Publishers Weekly-
In the 1950s, the Edward R. Murrow's This I Believe prompted Americans to briefly explain their most cherished beliefs, be they religious or purely pragmatic. Since the program's 2005 renaissance as a weekly NPR segment, Jay Allison and Dan Gediman have collected some of the best essays from This I Believe then and now. "Your personal credo" is what Allison calls it in the book's introduction, noting that today's program is distinguished from the 1950s version in soliciting submissions from ordinary Americans from all walks of life. These make up some of the book's most powerful and memorable moments, from the surgeon whose illiterate mother changed his early life with faith and a library card to the English professor whose poetry helped him process a traumatic childhood event. And in one of the book's most unusual essays, a Burmese immigrant confides that he believes in feeding monkeys on his birthday because a Buddhist monk once prophesied that if he followed this ritual, his family would prosper. There are luminaries here, too, including Gloria Steinem, Warren Christopher, Helen Keller, Isabel Allende, Eleanor Roosevelt, John Updike and Newt Gingrich. This feast of ruminations is a treat for any reader. (Oct.)

Success Built to Last:
Creating A Life That Matters
By Jerry Porras, Stewart Emery, Mark Thompson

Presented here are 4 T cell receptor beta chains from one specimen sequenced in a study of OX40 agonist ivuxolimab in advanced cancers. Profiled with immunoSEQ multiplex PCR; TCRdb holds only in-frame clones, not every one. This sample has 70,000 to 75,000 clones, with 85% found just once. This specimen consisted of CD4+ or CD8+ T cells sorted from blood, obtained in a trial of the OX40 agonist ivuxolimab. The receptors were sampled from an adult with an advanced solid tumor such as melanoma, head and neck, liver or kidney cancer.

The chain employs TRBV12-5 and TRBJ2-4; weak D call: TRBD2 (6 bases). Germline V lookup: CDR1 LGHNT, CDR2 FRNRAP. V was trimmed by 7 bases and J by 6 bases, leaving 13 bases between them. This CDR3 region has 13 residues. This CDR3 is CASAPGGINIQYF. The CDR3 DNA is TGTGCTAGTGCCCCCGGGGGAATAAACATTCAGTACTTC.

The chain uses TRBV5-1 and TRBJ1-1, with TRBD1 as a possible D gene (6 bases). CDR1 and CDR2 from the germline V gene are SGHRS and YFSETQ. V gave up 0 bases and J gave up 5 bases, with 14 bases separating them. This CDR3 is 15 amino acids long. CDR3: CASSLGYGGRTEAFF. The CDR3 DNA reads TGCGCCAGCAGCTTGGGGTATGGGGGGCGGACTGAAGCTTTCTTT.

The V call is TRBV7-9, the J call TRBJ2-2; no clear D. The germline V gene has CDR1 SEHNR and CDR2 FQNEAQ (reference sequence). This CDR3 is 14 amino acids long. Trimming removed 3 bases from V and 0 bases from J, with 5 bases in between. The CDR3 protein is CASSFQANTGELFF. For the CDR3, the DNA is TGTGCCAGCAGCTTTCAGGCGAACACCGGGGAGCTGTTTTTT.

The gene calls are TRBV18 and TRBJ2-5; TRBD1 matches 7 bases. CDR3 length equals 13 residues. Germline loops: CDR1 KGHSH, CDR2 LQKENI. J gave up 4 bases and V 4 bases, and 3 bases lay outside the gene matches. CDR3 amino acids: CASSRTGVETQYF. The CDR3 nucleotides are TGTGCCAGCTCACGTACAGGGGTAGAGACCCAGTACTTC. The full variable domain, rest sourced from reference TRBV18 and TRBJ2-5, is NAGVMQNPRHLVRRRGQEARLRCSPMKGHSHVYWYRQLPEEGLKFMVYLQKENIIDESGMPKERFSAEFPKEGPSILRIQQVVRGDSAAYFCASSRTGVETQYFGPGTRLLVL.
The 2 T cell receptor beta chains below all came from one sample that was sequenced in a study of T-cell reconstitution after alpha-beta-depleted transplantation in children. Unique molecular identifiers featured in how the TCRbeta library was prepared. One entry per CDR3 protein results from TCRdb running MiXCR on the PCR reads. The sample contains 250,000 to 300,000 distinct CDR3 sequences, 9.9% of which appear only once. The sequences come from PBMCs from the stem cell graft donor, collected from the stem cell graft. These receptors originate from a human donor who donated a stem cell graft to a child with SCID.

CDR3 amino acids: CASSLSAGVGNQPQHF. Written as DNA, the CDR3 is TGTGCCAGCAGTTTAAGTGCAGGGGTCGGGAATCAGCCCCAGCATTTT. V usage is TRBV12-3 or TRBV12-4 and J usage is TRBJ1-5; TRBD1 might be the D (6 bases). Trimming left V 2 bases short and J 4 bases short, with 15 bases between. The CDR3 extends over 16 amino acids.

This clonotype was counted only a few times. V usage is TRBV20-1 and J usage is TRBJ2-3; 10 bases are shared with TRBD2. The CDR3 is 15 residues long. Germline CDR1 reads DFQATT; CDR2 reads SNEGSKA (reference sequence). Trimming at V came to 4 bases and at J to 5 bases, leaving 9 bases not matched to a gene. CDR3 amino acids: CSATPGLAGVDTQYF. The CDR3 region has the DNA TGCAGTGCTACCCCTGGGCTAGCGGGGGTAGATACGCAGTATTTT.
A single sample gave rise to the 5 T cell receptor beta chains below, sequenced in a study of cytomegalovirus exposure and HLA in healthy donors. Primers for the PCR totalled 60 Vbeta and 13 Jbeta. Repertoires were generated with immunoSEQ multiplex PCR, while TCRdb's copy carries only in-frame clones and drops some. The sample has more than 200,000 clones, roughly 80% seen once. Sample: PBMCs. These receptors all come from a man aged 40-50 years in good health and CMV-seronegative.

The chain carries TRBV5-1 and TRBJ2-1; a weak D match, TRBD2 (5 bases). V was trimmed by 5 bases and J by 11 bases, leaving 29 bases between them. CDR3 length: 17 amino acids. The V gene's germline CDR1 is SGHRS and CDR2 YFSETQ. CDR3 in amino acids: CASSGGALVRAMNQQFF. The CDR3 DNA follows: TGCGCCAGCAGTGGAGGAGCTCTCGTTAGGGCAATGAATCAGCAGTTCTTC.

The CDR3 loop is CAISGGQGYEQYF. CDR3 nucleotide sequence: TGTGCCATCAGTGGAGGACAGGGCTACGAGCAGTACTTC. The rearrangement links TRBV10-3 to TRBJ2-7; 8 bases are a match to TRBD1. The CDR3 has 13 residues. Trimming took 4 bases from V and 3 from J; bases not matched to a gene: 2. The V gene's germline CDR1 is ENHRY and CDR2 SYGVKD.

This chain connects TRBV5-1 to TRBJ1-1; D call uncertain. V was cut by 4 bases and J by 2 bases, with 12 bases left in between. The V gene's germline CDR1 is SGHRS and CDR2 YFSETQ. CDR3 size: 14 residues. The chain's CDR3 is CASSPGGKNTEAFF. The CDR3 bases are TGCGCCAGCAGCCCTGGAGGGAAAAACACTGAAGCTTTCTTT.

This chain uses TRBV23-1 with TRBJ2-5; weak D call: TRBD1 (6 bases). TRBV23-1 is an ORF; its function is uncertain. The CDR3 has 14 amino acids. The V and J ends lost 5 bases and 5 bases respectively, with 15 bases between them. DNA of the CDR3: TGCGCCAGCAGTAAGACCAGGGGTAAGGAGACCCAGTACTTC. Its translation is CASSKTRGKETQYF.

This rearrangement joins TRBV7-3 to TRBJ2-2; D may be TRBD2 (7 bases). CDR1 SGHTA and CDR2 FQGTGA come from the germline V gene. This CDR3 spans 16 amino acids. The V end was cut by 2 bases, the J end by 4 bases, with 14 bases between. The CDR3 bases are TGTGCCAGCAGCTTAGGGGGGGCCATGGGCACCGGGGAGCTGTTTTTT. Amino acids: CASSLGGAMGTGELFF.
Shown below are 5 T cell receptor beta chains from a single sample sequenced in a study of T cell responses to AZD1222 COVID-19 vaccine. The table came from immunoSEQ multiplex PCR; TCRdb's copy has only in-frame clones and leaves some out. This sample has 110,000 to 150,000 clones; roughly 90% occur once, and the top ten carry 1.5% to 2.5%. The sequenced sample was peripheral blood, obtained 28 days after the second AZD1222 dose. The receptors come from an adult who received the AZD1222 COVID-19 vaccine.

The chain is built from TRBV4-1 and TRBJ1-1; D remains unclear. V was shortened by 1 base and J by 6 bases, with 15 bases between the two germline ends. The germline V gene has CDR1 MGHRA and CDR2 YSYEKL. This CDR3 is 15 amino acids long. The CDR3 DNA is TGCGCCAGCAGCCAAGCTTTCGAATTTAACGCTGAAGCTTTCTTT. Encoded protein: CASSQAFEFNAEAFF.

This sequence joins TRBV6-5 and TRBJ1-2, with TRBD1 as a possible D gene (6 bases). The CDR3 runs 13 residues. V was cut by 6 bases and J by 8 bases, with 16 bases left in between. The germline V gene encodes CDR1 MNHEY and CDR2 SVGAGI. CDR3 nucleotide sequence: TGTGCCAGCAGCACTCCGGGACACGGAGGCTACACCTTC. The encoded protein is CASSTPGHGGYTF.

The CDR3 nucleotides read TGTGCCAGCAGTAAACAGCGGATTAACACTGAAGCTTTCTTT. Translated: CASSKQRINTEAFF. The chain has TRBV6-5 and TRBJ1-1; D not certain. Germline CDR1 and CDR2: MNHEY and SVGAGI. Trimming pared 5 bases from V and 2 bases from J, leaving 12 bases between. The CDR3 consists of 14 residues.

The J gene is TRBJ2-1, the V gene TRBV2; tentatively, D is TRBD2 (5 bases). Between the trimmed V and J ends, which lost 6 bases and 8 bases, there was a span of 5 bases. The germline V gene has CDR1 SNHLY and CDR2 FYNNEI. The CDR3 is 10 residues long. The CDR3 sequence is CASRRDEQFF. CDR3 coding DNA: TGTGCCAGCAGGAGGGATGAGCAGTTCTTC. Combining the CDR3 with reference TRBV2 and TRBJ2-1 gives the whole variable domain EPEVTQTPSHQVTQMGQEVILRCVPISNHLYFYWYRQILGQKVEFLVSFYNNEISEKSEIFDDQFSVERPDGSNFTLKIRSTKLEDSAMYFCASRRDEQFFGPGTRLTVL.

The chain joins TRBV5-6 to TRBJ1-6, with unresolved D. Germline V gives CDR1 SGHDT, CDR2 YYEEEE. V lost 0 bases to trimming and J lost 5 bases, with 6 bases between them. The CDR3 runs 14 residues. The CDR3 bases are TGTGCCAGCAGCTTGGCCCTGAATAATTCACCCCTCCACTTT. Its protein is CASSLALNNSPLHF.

Published by Wharton School Publishing

Imagine meeting more than 300 people who've made a profound difference: not for weeks or months, but for decades. Imagine discovering what they've got in common, distilling it into a set of simple practices, and using them to transform your life.

Authored by three legends in leadership and self-help -- including Built to Last co-author Jerry Porras -- it challenges conventional wisdom at every step. Meet world-renowned leaders like Nelson Mandela and Charles Schwab. Meet unsung heroes who've achieved lasting greatness without obvious power or charisma. Famous or not, they all started out ordinary. Discover how they learned how to "harvest" their strengths and their weaknesses, their victories and their surprising failures. You'll learn how they found meaning, and the courage to follow their passions. Above all, see how they've sustained success, while others faded into oblivion.